Building Mono-Red, -White, and -Black in Commander

Tom AndersonCommander

Greetings, Commander connoisseurs! 

I’m here to talk about playing mono-white Commander decks… and mono-red. Oh, and mono-black, too. These three are my favorite colors in Magic, and I don’t think there’s a more interesting way to explore what they’re capable of than by rising to the challenge and building entire Commander decks around them.

Generally speaking, color access is the most powerful advantage in Commander; for every color you cut out, you lose access to more staple cards players are used to leaning on. By the time you get down to a mono-color Commander, you’re missing out on whole families of effects outside your slice of the color pie.

But restrictions breed creativity, as brewing enthusiasts are fond of saying. Why else do we play a format with color identity rules in the first place! And not having access to as many of the usual “must-play” cards is a good way to justify finding cool, niche replacements — or employing clever deckbuilding to make up for the shortfalls.


It is true that mono-white, mono-red and, to a lesser degree, mono-black are where these shortfalls hit the hardest. If you follow the old truism that Commander is about “cards plus mana,” these decks lack much in-color access to those resources. They also don’t have the freedom to easily sink spare cards and mana back into making more — the ramp and draw spells that allow blue and green players to constantly improve their position and use turns efficiently.

Instead, Mardu colors focus on removing enemy permanents, and often rely on damage for removal and pressure — not as efficient or convenient in 40-life multiplayer games. Crucially, their selection of instant effects is very limited, so they aren’t as able to hold up mana to defend themselves. Having to tap out on your own turn, whether to attack with your creatures or cast something at sorcery speed, will always be a massive liability against multiple opponents.

My approach to choosing tools for mono-color decks is to accept the limitations of the color, commander, and themes I’ve committed to. It’s about finding the best ways to operate in accordance with those limitations — playing the best version of your own deck instead of a lesser version of someone else’s. I’ve written before about how having an idea of your deck’s identity is one of three key factors to enjoying Commander; it’s also essential to finding ways you can make up for the weak points of your chosen color.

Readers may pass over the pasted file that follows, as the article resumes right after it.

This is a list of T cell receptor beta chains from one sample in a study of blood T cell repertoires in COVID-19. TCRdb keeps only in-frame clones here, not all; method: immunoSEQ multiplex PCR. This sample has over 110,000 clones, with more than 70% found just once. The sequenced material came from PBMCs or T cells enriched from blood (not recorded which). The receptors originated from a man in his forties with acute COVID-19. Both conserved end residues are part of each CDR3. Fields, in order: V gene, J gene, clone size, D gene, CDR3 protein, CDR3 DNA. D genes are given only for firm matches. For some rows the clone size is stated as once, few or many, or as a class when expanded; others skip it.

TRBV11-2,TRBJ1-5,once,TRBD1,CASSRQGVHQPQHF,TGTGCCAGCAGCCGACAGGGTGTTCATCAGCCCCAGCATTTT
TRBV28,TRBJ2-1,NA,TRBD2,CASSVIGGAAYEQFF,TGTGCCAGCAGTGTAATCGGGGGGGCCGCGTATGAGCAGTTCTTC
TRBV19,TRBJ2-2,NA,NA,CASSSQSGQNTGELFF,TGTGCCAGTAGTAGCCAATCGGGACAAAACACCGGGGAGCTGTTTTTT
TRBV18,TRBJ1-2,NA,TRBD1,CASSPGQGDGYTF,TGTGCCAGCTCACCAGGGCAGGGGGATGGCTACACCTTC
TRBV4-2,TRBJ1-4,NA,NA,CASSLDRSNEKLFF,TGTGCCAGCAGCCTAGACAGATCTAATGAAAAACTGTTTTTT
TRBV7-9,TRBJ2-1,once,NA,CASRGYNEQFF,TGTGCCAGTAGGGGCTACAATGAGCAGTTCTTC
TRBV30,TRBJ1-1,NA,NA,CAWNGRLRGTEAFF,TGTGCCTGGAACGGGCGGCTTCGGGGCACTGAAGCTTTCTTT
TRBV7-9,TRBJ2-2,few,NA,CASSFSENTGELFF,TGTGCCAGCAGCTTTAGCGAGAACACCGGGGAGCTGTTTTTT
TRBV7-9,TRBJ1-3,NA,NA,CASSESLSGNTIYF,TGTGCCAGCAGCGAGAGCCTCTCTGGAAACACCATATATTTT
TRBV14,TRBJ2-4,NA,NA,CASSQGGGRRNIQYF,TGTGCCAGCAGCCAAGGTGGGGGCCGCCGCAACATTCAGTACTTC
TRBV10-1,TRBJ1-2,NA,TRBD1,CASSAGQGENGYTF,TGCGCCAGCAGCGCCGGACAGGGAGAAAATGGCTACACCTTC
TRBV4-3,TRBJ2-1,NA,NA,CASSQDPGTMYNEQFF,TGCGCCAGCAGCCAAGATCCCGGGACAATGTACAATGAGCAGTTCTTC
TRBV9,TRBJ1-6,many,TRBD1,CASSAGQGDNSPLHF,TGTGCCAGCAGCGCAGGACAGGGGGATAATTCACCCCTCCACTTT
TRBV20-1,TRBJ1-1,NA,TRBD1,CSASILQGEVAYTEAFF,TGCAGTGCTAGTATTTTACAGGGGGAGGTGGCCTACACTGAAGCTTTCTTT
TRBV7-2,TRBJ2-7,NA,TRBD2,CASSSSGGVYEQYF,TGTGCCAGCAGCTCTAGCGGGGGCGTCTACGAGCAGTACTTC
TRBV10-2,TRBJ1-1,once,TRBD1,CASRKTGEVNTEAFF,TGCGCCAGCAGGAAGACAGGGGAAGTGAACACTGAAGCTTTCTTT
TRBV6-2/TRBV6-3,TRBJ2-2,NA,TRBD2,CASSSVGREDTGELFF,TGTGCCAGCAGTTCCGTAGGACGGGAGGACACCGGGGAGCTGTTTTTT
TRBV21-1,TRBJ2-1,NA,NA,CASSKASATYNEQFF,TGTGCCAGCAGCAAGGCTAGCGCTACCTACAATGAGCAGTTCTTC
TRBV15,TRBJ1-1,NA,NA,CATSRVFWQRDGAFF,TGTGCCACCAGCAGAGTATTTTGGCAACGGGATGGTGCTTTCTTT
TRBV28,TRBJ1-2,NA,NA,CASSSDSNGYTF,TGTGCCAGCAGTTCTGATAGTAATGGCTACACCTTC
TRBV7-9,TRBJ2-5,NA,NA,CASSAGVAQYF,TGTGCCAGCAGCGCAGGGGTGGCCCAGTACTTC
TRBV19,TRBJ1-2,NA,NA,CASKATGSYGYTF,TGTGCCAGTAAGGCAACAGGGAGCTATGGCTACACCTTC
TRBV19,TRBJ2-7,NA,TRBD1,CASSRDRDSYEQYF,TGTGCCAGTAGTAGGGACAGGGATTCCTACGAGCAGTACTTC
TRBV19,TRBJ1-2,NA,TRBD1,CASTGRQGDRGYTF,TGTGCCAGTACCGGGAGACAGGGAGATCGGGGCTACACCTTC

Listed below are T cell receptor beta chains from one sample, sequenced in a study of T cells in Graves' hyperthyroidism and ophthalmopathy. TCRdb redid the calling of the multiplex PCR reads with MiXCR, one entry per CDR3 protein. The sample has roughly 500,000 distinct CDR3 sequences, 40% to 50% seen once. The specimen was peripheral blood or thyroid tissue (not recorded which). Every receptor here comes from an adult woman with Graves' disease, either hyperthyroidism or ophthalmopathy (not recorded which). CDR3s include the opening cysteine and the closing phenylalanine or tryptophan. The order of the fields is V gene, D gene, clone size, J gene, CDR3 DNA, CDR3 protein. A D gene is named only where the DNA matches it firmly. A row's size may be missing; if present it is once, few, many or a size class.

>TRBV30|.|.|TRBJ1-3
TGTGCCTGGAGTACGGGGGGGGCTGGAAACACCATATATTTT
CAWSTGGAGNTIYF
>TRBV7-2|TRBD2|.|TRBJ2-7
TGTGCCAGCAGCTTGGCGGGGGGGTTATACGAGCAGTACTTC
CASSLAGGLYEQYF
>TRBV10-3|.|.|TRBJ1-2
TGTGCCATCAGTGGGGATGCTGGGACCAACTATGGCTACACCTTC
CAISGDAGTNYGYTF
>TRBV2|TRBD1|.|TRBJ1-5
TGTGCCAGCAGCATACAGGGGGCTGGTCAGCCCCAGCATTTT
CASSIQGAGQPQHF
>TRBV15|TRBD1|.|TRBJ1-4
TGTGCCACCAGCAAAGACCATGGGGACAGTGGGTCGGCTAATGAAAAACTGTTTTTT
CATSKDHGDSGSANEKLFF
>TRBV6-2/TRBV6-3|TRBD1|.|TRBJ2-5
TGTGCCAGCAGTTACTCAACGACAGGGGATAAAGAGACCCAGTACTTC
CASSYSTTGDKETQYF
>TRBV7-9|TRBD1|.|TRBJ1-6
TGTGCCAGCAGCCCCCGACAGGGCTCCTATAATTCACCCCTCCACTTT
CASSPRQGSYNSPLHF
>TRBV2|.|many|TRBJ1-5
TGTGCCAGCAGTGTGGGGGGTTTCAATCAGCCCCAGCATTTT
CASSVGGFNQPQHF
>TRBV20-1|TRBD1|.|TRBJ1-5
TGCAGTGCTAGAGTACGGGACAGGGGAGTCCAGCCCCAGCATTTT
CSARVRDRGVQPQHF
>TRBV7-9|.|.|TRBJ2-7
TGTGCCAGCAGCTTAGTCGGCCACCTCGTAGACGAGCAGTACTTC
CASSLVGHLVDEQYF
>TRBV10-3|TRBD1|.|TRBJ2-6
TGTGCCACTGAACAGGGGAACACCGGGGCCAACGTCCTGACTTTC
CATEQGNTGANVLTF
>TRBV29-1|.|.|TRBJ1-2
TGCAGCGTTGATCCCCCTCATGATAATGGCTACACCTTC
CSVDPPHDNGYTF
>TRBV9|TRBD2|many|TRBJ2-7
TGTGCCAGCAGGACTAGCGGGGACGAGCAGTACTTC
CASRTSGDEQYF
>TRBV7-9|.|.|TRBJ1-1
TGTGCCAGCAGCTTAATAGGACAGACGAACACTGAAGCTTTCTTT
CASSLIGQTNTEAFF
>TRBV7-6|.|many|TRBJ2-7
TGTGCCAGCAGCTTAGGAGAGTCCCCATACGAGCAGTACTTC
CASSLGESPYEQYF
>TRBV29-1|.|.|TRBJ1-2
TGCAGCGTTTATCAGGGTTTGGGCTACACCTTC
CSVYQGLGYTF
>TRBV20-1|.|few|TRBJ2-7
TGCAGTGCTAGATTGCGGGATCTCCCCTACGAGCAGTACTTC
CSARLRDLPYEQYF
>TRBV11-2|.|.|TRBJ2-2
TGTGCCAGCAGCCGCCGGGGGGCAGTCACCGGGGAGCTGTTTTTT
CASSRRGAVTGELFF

Black enjoys some significant advantages over white and red and has few serious blind spots. This flexibility comes from the “Faustian bargain” design philosophy that gives black access to almost any effect in exchange for life and other resources. Notably, this includes a lot of efficient card draw to supplement its powerful tutors (Phyrexian Arena, Promise of Power, Necropotence).

While it lacks traditional mana dorks and land ramp, black has its own suite of mana-generating effects. Dark Ritual and its ilk offer explosive mana for combos or tempo plays, while Cabal Coffers, Black Market, Altar of Shadows, K’rrik, Son of Yawgmoth and Magus of the Coffers let you hugely outscale opposing mana production as the game goes on. Mono-color decks already have an advantage in this field thanks to Caged Sun, Gauntlet of Power and Extraplanar Lens, but black can take this to absurd levels with Crypt Ghast, Nirkana Revenant, and Liliana of the Dark Realms!

Paying life and sacrificing permanents as alternate costs also gets black ahead just by casting cheaper spells for similar impact. Black’s affinity for reanimation is its own path to winning the resource game; Reanimate on a huge creature is often as good as ramping into it, and adding cards to your graveyard (Stitcher’s Supplier) is generally cheaper than adding them to your hand. Sometimes you can even do it to pay the cost for a different effect (Insidious Dreams)!